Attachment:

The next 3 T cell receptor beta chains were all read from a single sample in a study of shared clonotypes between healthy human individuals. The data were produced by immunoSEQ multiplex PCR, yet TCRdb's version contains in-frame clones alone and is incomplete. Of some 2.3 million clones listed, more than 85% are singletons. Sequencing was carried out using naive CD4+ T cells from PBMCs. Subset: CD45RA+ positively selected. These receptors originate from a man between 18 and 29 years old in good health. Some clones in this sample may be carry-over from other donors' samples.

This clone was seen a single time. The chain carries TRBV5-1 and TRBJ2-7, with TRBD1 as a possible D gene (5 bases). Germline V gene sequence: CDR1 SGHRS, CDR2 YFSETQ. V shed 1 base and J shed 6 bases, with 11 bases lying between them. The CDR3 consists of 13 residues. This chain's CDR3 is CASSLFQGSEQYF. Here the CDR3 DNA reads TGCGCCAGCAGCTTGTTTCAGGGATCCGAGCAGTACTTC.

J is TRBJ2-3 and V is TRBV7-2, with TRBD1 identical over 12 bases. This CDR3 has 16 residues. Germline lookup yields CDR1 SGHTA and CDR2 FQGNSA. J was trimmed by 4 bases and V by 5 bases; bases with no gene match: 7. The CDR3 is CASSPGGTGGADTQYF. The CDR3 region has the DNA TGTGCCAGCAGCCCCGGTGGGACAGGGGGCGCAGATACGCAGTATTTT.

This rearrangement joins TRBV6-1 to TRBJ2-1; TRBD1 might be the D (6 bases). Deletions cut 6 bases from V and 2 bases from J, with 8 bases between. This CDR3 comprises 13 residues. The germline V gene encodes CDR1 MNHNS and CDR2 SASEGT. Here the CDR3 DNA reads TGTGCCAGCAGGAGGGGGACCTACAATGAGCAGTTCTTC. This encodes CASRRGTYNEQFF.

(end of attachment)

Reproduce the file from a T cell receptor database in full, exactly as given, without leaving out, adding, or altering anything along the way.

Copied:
The next 3 T cell receptor beta chains were all read from a single sample in a study of shared clonotypes between healthy human individuals. The data were produced by immunoSEQ multiplex PCR, yet TCRdb's version contains in-frame clones alone and is incomplete. Of some 2.3 million clones listed, more than 85% are singletons. Sequencing was carried out using naive CD4+ T cells from PBMCs. Subset: CD45RA+ positively selected. These receptors originate from a man between 18 and 29 years old in good health. Some clones in this sample may be carry-over from other donors' samples.

This clone was seen a single time. The chain carries TRBV5-1 and TRBJ2-7, with TRBD1 as a possible D gene (5 bases). Germline V gene sequence: CDR1 SGHRS, CDR2 YFSETQ. V shed 1 base and J shed 6 bases, with 11 bases lying between them. The CDR3 consists of 13 residues. This chain's CDR3 is CASSLFQGSEQYF. Here the CDR3 DNA reads TGCGCCAGCAGCTTGTTTCAGGGATCCGAGCAGTACTTC.

J is TRBJ2-3 and V is TRBV7-2, with TRBD1 identical over 12 bases. This CDR3 has 16 residues. Germline lookup yields CDR1 SGHTA and CDR2 FQGNSA. J was trimmed by 4 bases and V by 5 bases; bases with no gene match: 7. The CDR3 is CASSPGGTGGADTQYF. The CDR3 region has the DNA TGTGCCAGCAGCCCCGGTGGGACAGGGGGCGCAGATACGCAGTATTTT.

This rearrangement joins TRBV6-1 to TRBJ2-1; TRBD1 might be the D (6 bases). Deletions cut 6 bases from V and 2 bases from J, with 8 bases between. This CDR3 comprises 13 residues. The germline V gene encodes CDR1 MNHNS and CDR2 SASEGT. Here the CDR3 DNA reads TGTGCCAGCAGGAGGGGGACCTACAATGAGCAGTTCTTC. This encodes CASRRGTYNEQFF.